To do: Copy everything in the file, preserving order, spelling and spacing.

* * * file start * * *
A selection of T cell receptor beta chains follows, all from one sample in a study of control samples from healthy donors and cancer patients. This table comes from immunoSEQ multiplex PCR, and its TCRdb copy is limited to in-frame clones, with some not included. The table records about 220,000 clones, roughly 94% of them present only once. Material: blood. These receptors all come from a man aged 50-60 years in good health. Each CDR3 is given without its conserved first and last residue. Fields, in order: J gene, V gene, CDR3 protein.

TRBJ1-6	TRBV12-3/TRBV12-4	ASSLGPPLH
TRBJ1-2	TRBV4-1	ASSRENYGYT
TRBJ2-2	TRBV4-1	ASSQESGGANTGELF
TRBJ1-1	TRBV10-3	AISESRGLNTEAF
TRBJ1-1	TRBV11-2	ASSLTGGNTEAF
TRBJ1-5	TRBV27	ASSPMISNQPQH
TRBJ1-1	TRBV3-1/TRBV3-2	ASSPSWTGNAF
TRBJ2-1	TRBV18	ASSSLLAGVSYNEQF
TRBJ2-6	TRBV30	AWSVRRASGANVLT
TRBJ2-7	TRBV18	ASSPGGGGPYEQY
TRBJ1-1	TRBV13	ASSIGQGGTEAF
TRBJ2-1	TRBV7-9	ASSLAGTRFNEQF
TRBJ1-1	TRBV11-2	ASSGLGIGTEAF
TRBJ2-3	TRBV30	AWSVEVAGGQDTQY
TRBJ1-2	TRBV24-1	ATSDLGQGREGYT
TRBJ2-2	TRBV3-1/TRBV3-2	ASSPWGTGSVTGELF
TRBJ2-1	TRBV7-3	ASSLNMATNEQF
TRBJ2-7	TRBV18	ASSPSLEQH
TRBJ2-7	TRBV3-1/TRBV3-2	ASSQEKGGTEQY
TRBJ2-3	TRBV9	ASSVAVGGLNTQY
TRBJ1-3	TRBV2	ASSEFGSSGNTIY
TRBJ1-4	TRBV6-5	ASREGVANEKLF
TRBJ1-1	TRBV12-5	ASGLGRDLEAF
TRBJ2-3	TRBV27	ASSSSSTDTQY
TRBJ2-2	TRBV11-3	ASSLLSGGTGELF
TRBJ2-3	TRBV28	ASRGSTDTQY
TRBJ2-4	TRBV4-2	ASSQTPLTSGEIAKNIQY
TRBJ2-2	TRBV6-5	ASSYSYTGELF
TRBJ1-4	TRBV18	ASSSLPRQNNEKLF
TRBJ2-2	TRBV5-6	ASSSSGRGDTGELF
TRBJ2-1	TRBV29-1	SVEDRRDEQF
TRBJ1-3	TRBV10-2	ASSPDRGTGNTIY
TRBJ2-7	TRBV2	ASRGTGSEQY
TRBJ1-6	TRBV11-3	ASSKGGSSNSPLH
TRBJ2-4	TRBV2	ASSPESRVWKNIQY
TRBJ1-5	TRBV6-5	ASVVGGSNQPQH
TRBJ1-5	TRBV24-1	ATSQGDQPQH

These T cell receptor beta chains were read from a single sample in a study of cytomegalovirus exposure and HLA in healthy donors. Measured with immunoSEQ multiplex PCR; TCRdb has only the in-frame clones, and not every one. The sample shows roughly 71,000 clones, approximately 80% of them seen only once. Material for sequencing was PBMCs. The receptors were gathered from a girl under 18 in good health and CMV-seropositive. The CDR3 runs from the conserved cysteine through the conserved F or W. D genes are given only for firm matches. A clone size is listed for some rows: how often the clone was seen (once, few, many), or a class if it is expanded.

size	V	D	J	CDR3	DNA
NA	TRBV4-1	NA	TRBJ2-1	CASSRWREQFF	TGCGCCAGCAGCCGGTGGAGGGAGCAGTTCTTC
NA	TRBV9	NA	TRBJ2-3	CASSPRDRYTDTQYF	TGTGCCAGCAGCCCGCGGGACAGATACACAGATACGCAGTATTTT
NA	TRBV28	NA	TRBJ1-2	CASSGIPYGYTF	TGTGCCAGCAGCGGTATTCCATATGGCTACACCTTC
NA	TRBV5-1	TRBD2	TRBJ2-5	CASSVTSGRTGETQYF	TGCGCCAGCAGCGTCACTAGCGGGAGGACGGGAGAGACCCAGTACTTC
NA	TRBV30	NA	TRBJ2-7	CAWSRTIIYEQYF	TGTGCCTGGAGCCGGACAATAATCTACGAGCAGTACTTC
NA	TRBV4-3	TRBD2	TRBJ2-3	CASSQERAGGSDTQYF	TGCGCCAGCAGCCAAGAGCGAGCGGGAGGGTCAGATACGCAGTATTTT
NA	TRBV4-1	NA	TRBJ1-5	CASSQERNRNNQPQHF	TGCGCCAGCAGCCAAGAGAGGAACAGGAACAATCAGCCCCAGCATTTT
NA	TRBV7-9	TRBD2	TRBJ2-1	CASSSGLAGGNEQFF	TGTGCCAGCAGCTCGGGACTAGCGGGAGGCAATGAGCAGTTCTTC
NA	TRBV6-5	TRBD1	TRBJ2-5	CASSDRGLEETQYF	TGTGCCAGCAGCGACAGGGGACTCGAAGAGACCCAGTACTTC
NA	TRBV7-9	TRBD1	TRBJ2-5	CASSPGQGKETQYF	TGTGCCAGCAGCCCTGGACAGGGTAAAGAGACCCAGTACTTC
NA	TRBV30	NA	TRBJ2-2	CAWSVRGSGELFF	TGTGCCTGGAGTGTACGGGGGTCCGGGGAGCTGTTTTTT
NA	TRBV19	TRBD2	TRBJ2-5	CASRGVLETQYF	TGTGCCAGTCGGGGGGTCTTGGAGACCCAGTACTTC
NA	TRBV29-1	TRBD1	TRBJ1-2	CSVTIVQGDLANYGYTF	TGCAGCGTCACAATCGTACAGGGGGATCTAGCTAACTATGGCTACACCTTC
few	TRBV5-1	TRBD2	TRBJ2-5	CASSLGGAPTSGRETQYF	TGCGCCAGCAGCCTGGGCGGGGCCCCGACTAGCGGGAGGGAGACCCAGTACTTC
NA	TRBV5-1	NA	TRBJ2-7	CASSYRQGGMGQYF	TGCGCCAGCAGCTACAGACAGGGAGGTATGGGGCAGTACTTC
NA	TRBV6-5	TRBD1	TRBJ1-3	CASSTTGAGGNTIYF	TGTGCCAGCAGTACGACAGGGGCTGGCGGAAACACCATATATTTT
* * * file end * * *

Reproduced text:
A selection of T cell receptor beta chains follows, all from one sample in a study of control samples from healthy donors and cancer patients. This table comes from immunoSEQ multiplex PCR, and its TCRdb copy is limited to in-frame clones, with some not included. The table records about 220,000 clones, roughly 94% of them present only once. Material: blood. These receptors all come from a man aged 50-60 years in good health. Each CDR3 is given without its conserved first and last residue. Fields, in order: J gene, V gene, CDR3 protein.

TRBJ1-6	TRBV12-3/TRBV12-4	ASSLGPPLH
TRBJ1-2	TRBV4-1	ASSRENYGYT
TRBJ2-2	TRBV4-1	ASSQESGGANTGELF
TRBJ1-1	TRBV10-3	AISESRGLNTEAF
TRBJ1-1	TRBV11-2	ASSLTGGNTEAF
TRBJ1-5	TRBV27	ASSPMISNQPQH
TRBJ1-1	TRBV3-1/TRBV3-2	ASSPSWTGNAF
TRBJ2-1	TRBV18	ASSSLLAGVSYNEQF
TRBJ2-6	TRBV30	AWSVRRASGANVLT
TRBJ2-7	TRBV18	ASSPGGGGPYEQY
TRBJ1-1	TRBV13	ASSIGQGGTEAF
TRBJ2-1	TRBV7-9	ASSLAGTRFNEQF
TRBJ1-1	TRBV11-2	ASSGLGIGTEAF
TRBJ2-3	TRBV30	AWSVEVAGGQDTQY
TRBJ1-2	TRBV24-1	ATSDLGQGREGYT
TRBJ2-2	TRBV3-1/TRBV3-2	ASSPWGTGSVTGELF
TRBJ2-1	TRBV7-3	ASSLNMATNEQF
TRBJ2-7	TRBV18	ASSPSLEQH
TRBJ2-7	TRBV3-1/TRBV3-2	ASSQEKGGTEQY
TRBJ2-3	TRBV9	ASSVAVGGLNTQY
TRBJ1-3	TRBV2	ASSEFGSSGNTIY
TRBJ1-4	TRBV6-5	ASREGVANEKLF
TRBJ1-1	TRBV12-5	ASGLGRDLEAF
TRBJ2-3	TRBV27	ASSSSSTDTQY
TRBJ2-2	TRBV11-3	ASSLLSGGTGELF
TRBJ2-3	TRBV28	ASRGSTDTQY
TRBJ2-4	TRBV4-2	ASSQTPLTSGEIAKNIQY
TRBJ2-2	TRBV6-5	ASSYSYTGELF
TRBJ1-4	TRBV18	ASSSLPRQNNEKLF
TRBJ2-2	TRBV5-6	ASSSSGRGDTGELF
TRBJ2-1	TRBV29-1	SVEDRRDEQF
TRBJ1-3	TRBV10-2	ASSPDRGTGNTIY
TRBJ2-7	TRBV2	ASRGTGSEQY
TRBJ1-6	TRBV11-3	ASSKGGSSNSPLH
TRBJ2-4	TRBV2	ASSPESRVWKNIQY
TRBJ1-5	TRBV6-5	ASVVGGSNQPQH
TRBJ1-5	TRBV24-1	ATSQGDQPQH

These T cell receptor beta chains were read from a single sample in a study of cytomegalovirus exposure and HLA in healthy donors. Measured with immunoSEQ multiplex PCR; TCRdb has only the in-frame clones, and not every one. The sample shows roughly 71,000 clones, approximately 80% of them seen only once. Material for sequencing was PBMCs. The receptors were gathered from a girl under 18 in good health and CMV-seropositive. The CDR3 runs from the conserved cysteine through the conserved F or W. D genes are given only for firm matches. A clone size is listed for some rows: how often the clone was seen (once, few, many), or a class if it is expanded.

size	V	D	J	CDR3	DNA
NA	TRBV4-1	NA	TRBJ2-1	CASSRWREQFF	TGCGCCAGCAGCCGGTGGAGGGAGCAGTTCTTC
NA	TRBV9	NA	TRBJ2-3	CASSPRDRYTDTQYF	TGTGCCAGCAGCCCGCGGGACAGATACACAGATACGCAGTATTTT
NA	TRBV28	NA	TRBJ1-2	CASSGIPYGYTF	TGTGCCAGCAGCGGTATTCCATATGGCTACACCTTC
NA	TRBV5-1	TRBD2	TRBJ2-5	CASSVTSGRTGETQYF	TGCGCCAGCAGCGTCACTAGCGGGAGGACGGGAGAGACCCAGTACTTC
NA	TRBV30	NA	TRBJ2-7	CAWSRTIIYEQYF	TGTGCCTGGAGCCGGACAATAATCTACGAGCAGTACTTC
NA	TRBV4-3	TRBD2	TRBJ2-3	CASSQERAGGSDTQYF	TGCGCCAGCAGCCAAGAGCGAGCGGGAGGGTCAGATACGCAGTATTTT
NA	TRBV4-1	NA	TRBJ1-5	CASSQERNRNNQPQHF	TGCGCCAGCAGCCAAGAGAGGAACAGGAACAATCAGCCCCAGCATTTT
NA	TRBV7-9	TRBD2	TRBJ2-1	CASSSGLAGGNEQFF	TGTGCCAGCAGCTCGGGACTAGCGGGAGGCAATGAGCAGTTCTTC
NA	TRBV6-5	TRBD1	TRBJ2-5	CASSDRGLEETQYF	TGTGCCAGCAGCGACAGGGGACTCGAAGAGACCCAGTACTTC
NA	TRBV7-9	TRBD1	TRBJ2-5	CASSPGQGKETQYF	TGTGCCAGCAGCCCTGGACAGGGTAAAGAGACCCAGTACTTC
NA	TRBV30	NA	TRBJ2-2	CAWSVRGSGELFF	TGTGCCTGGAGTGTACGGGGGTCCGGGGAGCTGTTTTTT
NA	TRBV19	TRBD2	TRBJ2-5	CASRGVLETQYF	TGTGCCAGTCGGGGGGTCTTGGAGACCCAGTACTTC
NA	TRBV29-1	TRBD1	TRBJ1-2	CSVTIVQGDLANYGYTF	TGCAGCGTCACAATCGTACAGGGGGATCTAGCTAACTATGGCTACACCTTC
few	TRBV5-1	TRBD2	TRBJ2-5	CASSLGGAPTSGRETQYF	TGCGCCAGCAGCCTGGGCGGGGCCCCGACTAGCGGGAGGGAGACCCAGTACTTC
NA	TRBV5-1	NA	TRBJ2-7	CASSYRQGGMGQYF	TGCGCCAGCAGCTACAGACAGGGAGGTATGGGGCAGTACTTC
NA	TRBV6-5	TRBD1	TRBJ1-3	CASSTTGAGGNTIYF	TGTGCCAGCAGTACGACAGGGGCTGGCGGAAACACCATATATTTT